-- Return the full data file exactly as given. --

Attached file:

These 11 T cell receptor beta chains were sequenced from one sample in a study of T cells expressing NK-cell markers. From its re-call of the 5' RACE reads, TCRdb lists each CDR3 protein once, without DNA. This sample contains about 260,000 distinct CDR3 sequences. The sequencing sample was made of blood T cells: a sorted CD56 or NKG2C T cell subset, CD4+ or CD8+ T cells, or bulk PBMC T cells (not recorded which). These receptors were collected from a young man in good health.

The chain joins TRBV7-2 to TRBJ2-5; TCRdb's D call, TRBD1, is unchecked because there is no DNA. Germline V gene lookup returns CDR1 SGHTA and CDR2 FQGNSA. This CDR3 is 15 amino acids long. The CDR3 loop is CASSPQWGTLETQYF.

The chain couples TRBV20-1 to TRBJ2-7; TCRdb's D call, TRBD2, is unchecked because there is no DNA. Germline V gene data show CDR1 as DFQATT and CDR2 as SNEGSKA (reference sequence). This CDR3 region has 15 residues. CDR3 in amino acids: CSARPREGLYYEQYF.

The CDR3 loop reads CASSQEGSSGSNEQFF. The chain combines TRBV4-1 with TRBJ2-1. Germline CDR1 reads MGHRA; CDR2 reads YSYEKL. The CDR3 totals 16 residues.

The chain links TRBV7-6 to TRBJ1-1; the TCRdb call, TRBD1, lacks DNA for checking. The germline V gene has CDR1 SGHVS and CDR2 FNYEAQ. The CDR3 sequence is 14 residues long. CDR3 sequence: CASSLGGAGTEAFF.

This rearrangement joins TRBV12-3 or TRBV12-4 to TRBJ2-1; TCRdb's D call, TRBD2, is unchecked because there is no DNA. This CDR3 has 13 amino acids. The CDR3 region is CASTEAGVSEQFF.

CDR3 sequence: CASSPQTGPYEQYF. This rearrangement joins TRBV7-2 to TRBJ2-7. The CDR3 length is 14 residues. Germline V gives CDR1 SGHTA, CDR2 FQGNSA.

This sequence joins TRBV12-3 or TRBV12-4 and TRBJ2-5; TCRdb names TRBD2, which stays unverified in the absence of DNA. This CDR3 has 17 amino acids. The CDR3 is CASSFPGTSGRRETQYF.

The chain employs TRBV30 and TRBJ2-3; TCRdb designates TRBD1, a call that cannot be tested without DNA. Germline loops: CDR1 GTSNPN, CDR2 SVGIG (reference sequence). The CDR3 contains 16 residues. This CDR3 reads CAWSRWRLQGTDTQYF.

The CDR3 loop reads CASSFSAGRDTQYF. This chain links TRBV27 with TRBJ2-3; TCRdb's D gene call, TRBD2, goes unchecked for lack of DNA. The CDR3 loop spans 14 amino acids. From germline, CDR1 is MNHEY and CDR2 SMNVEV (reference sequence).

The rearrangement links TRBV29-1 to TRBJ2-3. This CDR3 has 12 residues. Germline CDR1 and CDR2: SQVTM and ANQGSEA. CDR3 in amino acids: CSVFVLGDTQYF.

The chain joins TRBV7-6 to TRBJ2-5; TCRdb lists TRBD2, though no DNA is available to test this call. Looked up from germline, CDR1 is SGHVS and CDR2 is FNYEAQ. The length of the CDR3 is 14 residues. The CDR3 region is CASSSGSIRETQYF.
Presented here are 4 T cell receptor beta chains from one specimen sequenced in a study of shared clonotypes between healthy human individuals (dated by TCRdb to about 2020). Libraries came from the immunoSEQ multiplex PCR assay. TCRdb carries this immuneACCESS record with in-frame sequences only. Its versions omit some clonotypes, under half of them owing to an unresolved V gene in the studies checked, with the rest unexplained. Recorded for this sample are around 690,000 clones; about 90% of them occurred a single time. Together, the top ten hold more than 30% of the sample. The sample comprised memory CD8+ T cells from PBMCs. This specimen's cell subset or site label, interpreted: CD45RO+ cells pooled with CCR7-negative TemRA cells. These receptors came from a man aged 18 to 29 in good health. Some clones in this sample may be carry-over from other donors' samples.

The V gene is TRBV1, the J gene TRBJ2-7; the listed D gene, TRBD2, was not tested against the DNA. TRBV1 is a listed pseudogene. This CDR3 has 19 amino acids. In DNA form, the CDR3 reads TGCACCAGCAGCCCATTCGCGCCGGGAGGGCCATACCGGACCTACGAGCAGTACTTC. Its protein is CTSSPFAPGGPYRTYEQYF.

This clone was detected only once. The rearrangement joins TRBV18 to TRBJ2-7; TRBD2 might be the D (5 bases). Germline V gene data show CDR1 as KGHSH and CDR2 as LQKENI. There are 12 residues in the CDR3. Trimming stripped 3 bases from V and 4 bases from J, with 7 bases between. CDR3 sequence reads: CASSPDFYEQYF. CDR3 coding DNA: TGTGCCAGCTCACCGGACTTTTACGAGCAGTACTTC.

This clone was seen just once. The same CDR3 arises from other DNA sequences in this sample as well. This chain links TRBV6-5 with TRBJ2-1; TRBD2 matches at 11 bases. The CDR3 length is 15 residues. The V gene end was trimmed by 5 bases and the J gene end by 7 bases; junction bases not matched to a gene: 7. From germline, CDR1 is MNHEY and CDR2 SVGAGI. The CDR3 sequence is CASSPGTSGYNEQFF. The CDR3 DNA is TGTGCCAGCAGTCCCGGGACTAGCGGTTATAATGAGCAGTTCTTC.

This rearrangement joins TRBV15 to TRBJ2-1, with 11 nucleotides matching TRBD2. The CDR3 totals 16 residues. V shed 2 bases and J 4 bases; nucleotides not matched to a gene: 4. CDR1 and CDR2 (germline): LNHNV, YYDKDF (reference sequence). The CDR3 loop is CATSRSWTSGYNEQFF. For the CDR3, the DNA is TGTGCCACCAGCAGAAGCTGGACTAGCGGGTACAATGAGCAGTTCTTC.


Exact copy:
These 11 T cell receptor beta chains were sequenced from one sample in a study of T cells expressing NK-cell markers. From its re-call of the 5' RACE reads, TCRdb lists each CDR3 protein once, without DNA. This sample contains about 260,000 distinct CDR3 sequences. The sequencing sample was made of blood T cells: a sorted CD56 or NKG2C T cell subset, CD4+ or CD8+ T cells, or bulk PBMC T cells (not recorded which). These receptors were collected from a young man in good health.

The chain joins TRBV7-2 to TRBJ2-5; TCRdb's D call, TRBD1, is unchecked because there is no DNA. Germline V gene lookup returns CDR1 SGHTA and CDR2 FQGNSA. This CDR3 is 15 amino acids long. The CDR3 loop is CASSPQWGTLETQYF.

The chain couples TRBV20-1 to TRBJ2-7; TCRdb's D call, TRBD2, is unchecked because there is no DNA. Germline V gene data show CDR1 as DFQATT and CDR2 as SNEGSKA (reference sequence). This CDR3 region has 15 residues. CDR3 in amino acids: CSARPREGLYYEQYF.

The CDR3 loop reads CASSQEGSSGSNEQFF. The chain combines TRBV4-1 with TRBJ2-1. Germline CDR1 reads MGHRA; CDR2 reads YSYEKL. The CDR3 totals 16 residues.

The chain links TRBV7-6 to TRBJ1-1; the TCRdb call, TRBD1, lacks DNA for checking. The germline V gene has CDR1 SGHVS and CDR2 FNYEAQ. The CDR3 sequence is 14 residues long. CDR3 sequence: CASSLGGAGTEAFF.

This rearrangement joins TRBV12-3 or TRBV12-4 to TRBJ2-1; TCRdb's D call, TRBD2, is unchecked because there is no DNA. This CDR3 has 13 amino acids. The CDR3 region is CASTEAGVSEQFF.

CDR3 sequence: CASSPQTGPYEQYF. This rearrangement joins TRBV7-2 to TRBJ2-7. The CDR3 length is 14 residues. Germline V gives CDR1 SGHTA, CDR2 FQGNSA.

This sequence joins TRBV12-3 or TRBV12-4 and TRBJ2-5; TCRdb names TRBD2, which stays unverified in the absence of DNA. This CDR3 has 17 amino acids. The CDR3 is CASSFPGTSGRRETQYF.

The chain employs TRBV30 and TRBJ2-3; TCRdb designates TRBD1, a call that cannot be tested without DNA. Germline loops: CDR1 GTSNPN, CDR2 SVGIG (reference sequence). The CDR3 contains 16 residues. This CDR3 reads CAWSRWRLQGTDTQYF.

The CDR3 loop reads CASSFSAGRDTQYF. This chain links TRBV27 with TRBJ2-3; TCRdb's D gene call, TRBD2, goes unchecked for lack of DNA. The CDR3 loop spans 14 amino acids. From germline, CDR1 is MNHEY and CDR2 SMNVEV (reference sequence).

The rearrangement links TRBV29-1 to TRBJ2-3. This CDR3 has 12 residues. Germline CDR1 and CDR2: SQVTM and ANQGSEA. CDR3 in amino acids: CSVFVLGDTQYF.

The chain joins TRBV7-6 to TRBJ2-5; TCRdb lists TRBD2, though no DNA is available to test this call. Looked up from germline, CDR1 is SGHVS and CDR2 is FNYEAQ. The length of the CDR3 is 14 residues. The CDR3 region is CASSSGSIRETQYF.
Presented here are 4 T cell receptor beta chains from one specimen sequenced in a study of shared clonotypes between healthy human individuals (dated by TCRdb to about 2020). Libraries came from the immunoSEQ multiplex PCR assay. TCRdb carries this immuneACCESS record with in-frame sequences only. Its versions omit some clonotypes, under half of them owing to an unresolved V gene in the studies checked, with the rest unexplained. Recorded for this sample are around 690,000 clones; about 90% of them occurred a single time. Together, the top ten hold more than 30% of the sample. The sample comprised memory CD8+ T cells from PBMCs. This specimen's cell subset or site label, interpreted: CD45RO+ cells pooled with CCR7-negative TemRA cells. These receptors came from a man aged 18 to 29 in good health. Some clones in this sample may be carry-over from other donors' samples.

The V gene is TRBV1, the J gene TRBJ2-7; the listed D gene, TRBD2, was not tested against the DNA. TRBV1 is a listed pseudogene. This CDR3 has 19 amino acids. In DNA form, the CDR3 reads TGCACCAGCAGCCCATTCGCGCCGGGAGGGCCATACCGGACCTACGAGCAGTACTTC. Its protein is CTSSPFAPGGPYRTYEQYF.

This clone was detected only once. The rearrangement joins TRBV18 to TRBJ2-7; TRBD2 might be the D (5 bases). Germline V gene data show CDR1 as KGHSH and CDR2 as LQKENI. There are 12 residues in the CDR3. Trimming stripped 3 bases from V and 4 bases from J, with 7 bases between. CDR3 sequence reads: CASSPDFYEQYF. CDR3 coding DNA: TGTGCCAGCTCACCGGACTTTTACGAGCAGTACTTC.

This clone was seen just once. The same CDR3 arises from other DNA sequences in this sample as well. This chain links TRBV6-5 with TRBJ2-1; TRBD2 matches at 11 bases. The CDR3 length is 15 residues. The V gene end was trimmed by 5 bases and the J gene end by 7 bases; junction bases not matched to a gene: 7. From germline, CDR1 is MNHEY and CDR2 SVGAGI. The CDR3 sequence is CASSPGTSGYNEQFF. The CDR3 DNA is TGTGCCAGCAGTCCCGGGACTAGCGGTTATAATGAGCAGTTCTTC.

This rearrangement joins TRBV15 to TRBJ2-1, with 11 nucleotides matching TRBD2. The CDR3 totals 16 residues. V shed 2 bases and J 4 bases; nucleotides not matched to a gene: 4. CDR1 and CDR2 (germline): LNHNV, YYDKDF (reference sequence). The CDR3 loop is CATSRSWTSGYNEQFF. For the CDR3, the DNA is TGTGCCACCAGCAGAAGCTGGACTAGCGGGTACAATGAGCAGTTCTTC.